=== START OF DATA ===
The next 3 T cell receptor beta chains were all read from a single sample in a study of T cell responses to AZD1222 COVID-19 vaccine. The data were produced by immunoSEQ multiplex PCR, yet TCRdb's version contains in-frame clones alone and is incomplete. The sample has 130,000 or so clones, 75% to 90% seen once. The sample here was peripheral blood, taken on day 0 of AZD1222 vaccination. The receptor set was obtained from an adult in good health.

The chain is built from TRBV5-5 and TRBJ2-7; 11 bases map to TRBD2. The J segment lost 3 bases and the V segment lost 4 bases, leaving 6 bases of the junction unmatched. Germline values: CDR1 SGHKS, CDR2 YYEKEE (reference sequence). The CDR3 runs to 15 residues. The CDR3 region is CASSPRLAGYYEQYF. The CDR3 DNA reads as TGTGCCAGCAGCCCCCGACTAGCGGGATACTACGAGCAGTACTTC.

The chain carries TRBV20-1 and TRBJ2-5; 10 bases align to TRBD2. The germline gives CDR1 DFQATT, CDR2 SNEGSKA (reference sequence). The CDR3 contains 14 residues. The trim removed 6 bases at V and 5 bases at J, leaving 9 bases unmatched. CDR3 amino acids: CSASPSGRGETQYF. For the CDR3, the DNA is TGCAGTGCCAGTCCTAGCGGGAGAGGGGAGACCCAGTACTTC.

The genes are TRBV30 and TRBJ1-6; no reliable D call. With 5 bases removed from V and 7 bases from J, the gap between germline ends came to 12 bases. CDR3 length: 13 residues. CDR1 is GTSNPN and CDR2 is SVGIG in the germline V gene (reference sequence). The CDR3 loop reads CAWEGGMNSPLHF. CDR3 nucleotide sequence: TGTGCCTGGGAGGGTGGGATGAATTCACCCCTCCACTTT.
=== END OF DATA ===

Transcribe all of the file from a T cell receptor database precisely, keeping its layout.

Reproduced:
The next 3 T cell receptor beta chains were all read from a single sample in a study of T cell responses to AZD1222 COVID-19 vaccine. The data were produced by immunoSEQ multiplex PCR, yet TCRdb's version contains in-frame clones alone and is incomplete. The sample has 130,000 or so clones, 75% to 90% seen once. The sample here was peripheral blood, taken on day 0 of AZD1222 vaccination. The receptor set was obtained from an adult in good health.

The chain is built from TRBV5-5 and TRBJ2-7; 11 bases map to TRBD2. The J segment lost 3 bases and the V segment lost 4 bases, leaving 6 bases of the junction unmatched. Germline values: CDR1 SGHKS, CDR2 YYEKEE (reference sequence). The CDR3 runs to 15 residues. The CDR3 region is CASSPRLAGYYEQYF. The CDR3 DNA reads as TGTGCCAGCAGCCCCCGACTAGCGGGATACTACGAGCAGTACTTC.

The chain carries TRBV20-1 and TRBJ2-5; 10 bases align to TRBD2. The germline gives CDR1 DFQATT, CDR2 SNEGSKA (reference sequence). The CDR3 contains 14 residues. The trim removed 6 bases at V and 5 bases at J, leaving 9 bases unmatched. CDR3 amino acids: CSASPSGRGETQYF. For the CDR3, the DNA is TGCAGTGCCAGTCCTAGCGGGAGAGGGGAGACCCAGTACTTC.

The genes are TRBV30 and TRBJ1-6; no reliable D call. With 5 bases removed from V and 7 bases from J, the gap between germline ends came to 12 bases. CDR3 length: 13 residues. CDR1 is GTSNPN and CDR2 is SVGIG in the germline V gene (reference sequence). The CDR3 loop reads CAWEGGMNSPLHF. CDR3 nucleotide sequence: TGTGCCTGGGAGGGTGGGATGAATTCACCCCTCCACTTT.